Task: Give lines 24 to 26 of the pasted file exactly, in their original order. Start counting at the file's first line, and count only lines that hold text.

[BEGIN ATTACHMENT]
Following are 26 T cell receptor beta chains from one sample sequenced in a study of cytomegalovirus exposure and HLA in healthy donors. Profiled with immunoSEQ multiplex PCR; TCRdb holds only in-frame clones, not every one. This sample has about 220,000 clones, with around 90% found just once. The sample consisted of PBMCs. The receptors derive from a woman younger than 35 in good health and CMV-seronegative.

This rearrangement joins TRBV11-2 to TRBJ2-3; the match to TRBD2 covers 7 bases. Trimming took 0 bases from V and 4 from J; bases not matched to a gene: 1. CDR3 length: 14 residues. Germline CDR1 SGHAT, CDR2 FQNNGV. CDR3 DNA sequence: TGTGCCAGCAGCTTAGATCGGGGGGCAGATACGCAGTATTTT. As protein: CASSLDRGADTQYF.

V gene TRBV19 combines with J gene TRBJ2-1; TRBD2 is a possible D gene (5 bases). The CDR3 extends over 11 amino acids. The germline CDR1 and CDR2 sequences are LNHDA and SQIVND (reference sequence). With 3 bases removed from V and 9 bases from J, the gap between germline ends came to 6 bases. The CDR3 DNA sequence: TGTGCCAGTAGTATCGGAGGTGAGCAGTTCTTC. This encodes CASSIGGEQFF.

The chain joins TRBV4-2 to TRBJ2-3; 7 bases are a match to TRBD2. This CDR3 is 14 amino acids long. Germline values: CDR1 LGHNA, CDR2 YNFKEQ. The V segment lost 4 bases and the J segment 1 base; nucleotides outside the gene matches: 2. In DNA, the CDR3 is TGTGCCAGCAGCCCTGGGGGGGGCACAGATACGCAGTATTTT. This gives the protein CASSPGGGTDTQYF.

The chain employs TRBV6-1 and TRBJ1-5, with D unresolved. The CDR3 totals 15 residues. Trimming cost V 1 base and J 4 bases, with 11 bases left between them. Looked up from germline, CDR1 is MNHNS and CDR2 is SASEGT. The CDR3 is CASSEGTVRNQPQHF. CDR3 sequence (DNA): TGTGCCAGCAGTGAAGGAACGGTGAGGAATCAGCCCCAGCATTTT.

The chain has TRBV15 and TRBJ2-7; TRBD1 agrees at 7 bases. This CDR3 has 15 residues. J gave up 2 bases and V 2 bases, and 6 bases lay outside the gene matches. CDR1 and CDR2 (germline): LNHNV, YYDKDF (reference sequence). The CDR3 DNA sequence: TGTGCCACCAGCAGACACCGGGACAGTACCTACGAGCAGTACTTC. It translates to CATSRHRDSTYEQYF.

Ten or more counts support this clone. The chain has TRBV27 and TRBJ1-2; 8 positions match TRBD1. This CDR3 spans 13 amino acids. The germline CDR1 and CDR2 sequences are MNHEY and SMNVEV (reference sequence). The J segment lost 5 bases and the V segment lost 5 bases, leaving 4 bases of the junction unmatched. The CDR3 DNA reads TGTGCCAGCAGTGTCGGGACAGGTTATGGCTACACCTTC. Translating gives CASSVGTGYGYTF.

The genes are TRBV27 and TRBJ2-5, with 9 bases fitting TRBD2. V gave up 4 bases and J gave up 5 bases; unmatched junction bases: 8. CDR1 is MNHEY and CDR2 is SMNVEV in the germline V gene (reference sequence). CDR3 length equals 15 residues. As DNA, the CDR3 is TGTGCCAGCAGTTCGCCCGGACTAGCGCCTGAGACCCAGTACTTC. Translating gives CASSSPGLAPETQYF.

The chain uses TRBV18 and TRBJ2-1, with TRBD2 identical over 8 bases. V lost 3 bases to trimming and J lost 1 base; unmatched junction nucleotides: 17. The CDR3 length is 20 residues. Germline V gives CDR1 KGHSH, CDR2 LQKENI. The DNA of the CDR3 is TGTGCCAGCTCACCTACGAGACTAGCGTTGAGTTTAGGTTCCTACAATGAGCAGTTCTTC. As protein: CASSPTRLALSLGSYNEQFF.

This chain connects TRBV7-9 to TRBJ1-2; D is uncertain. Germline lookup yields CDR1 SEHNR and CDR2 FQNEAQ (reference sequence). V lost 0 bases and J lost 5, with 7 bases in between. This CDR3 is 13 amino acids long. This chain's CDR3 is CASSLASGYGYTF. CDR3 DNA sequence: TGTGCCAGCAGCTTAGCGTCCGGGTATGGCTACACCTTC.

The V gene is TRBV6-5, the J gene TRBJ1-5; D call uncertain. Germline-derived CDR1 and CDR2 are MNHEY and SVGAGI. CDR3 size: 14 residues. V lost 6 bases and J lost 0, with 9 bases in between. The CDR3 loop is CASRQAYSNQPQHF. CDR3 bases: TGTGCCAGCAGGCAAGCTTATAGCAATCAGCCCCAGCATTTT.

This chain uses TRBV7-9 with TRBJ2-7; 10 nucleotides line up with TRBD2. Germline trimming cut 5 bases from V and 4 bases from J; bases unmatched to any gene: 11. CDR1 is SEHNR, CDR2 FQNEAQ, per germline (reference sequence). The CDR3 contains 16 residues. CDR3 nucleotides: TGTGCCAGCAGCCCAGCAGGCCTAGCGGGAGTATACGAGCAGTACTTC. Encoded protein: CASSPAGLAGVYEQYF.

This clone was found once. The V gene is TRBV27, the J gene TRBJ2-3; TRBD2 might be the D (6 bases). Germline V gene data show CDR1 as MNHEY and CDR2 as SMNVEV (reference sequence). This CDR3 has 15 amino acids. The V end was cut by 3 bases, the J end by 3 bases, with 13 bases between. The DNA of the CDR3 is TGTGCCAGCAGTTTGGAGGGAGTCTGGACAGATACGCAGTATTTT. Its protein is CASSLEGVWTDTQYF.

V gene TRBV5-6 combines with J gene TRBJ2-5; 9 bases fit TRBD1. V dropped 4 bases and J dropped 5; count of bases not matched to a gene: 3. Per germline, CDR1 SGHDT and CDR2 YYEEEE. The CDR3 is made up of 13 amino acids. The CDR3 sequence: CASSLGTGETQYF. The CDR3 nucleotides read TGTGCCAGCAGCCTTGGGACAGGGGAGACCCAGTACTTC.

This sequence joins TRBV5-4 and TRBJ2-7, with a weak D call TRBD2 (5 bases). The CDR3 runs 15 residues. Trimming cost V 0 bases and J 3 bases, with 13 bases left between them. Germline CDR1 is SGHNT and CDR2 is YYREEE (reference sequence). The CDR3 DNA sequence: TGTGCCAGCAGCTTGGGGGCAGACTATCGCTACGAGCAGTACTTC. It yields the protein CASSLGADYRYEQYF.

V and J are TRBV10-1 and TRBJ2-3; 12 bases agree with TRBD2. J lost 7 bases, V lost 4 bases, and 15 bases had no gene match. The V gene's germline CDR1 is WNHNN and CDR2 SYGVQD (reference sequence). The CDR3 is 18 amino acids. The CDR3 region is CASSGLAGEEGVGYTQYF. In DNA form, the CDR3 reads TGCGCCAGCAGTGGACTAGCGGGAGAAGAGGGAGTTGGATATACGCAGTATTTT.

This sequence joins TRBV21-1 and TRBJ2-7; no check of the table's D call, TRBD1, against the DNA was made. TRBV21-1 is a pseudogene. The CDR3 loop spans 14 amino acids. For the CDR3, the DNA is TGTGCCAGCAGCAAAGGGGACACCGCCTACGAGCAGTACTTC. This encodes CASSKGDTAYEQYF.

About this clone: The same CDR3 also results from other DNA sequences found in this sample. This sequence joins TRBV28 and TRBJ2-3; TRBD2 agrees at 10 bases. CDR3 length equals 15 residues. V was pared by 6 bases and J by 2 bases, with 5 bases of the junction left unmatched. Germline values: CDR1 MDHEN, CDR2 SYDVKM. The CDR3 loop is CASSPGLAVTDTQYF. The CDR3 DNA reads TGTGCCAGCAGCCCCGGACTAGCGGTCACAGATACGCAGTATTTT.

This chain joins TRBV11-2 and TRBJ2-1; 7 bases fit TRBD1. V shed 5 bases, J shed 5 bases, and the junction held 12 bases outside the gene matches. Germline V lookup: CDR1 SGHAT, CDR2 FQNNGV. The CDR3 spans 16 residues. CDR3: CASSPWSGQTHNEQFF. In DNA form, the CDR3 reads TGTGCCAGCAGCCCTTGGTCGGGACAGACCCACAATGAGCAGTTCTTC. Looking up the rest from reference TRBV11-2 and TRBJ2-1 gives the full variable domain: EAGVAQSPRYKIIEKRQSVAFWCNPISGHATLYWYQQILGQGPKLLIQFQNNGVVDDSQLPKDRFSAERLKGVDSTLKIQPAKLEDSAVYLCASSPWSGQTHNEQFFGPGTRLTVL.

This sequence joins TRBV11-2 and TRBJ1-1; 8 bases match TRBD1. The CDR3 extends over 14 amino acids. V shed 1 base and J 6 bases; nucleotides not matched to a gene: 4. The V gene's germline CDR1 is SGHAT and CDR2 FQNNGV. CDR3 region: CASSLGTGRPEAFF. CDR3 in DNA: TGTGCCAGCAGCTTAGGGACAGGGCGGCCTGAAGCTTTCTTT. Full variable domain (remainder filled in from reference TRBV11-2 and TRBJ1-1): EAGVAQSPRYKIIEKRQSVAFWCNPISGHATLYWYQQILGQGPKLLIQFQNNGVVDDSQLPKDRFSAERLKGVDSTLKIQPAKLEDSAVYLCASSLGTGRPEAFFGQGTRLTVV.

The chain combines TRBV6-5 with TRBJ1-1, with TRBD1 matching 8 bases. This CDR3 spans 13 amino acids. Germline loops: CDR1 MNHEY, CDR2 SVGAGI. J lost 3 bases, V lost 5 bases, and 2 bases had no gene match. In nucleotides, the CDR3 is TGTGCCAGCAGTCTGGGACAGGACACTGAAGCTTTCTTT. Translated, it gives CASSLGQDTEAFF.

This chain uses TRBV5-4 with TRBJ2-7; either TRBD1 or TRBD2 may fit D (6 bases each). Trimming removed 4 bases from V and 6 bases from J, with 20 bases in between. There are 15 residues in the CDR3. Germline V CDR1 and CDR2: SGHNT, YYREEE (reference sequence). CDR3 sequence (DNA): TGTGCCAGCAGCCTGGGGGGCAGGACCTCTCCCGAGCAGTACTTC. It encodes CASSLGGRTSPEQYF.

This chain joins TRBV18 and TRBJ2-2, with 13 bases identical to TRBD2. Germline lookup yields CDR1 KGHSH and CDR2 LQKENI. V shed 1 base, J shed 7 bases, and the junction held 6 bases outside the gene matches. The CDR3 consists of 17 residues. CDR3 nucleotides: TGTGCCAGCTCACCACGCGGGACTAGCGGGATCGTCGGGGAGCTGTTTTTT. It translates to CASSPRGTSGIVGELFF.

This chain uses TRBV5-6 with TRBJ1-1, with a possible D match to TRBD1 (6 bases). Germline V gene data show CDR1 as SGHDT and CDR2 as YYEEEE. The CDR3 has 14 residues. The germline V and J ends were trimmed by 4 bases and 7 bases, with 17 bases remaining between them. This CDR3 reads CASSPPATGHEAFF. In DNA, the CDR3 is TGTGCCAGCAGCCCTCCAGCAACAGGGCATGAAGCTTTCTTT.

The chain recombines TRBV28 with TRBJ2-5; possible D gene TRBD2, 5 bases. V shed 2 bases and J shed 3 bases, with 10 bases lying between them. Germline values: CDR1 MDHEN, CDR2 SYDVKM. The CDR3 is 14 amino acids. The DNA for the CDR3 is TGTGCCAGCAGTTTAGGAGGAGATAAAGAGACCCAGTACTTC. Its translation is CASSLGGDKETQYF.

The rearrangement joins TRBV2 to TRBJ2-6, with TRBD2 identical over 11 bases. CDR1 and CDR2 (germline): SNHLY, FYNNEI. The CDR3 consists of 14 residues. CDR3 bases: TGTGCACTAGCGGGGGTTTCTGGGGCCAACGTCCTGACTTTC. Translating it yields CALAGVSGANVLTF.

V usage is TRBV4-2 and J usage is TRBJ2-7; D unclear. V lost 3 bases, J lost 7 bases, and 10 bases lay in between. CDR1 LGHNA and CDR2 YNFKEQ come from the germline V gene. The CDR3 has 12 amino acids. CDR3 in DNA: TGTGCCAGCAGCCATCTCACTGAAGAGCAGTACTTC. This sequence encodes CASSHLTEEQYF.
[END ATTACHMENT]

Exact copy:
This chain uses TRBV5-6 with TRBJ1-1, with a possible D match to TRBD1 (6 bases). Germline V gene data show CDR1 as SGHDT and CDR2 as YYEEEE. The CDR3 has 14 residues. The germline V and J ends were trimmed by 4 bases and 7 bases, with 17 bases remaining between them. This CDR3 reads CASSPPATGHEAFF. In DNA, the CDR3 is TGTGCCAGCAGCCCTCCAGCAACAGGGCATGAAGCTTTCTTT.

The chain recombines TRBV28 with TRBJ2-5; possible D gene TRBD2, 5 bases. V shed 2 bases and J shed 3 bases, with 10 bases lying between them. Germline values: CDR1 MDHEN, CDR2 SYDVKM. The CDR3 is 14 amino acids. The DNA for the CDR3 is TGTGCCAGCAGTTTAGGAGGAGATAAAGAGACCCAGTACTTC. Its translation is CASSLGGDKETQYF.

The rearrangement joins TRBV2 to TRBJ2-6, with TRBD2 identical over 11 bases. CDR1 and CDR2 (germline): SNHLY, FYNNEI. The CDR3 consists of 14 residues. CDR3 bases: TGTGCACTAGCGGGGGTTTCTGGGGCCAACGTCCTGACTTTC. Translating it yields CALAGVSGANVLTF.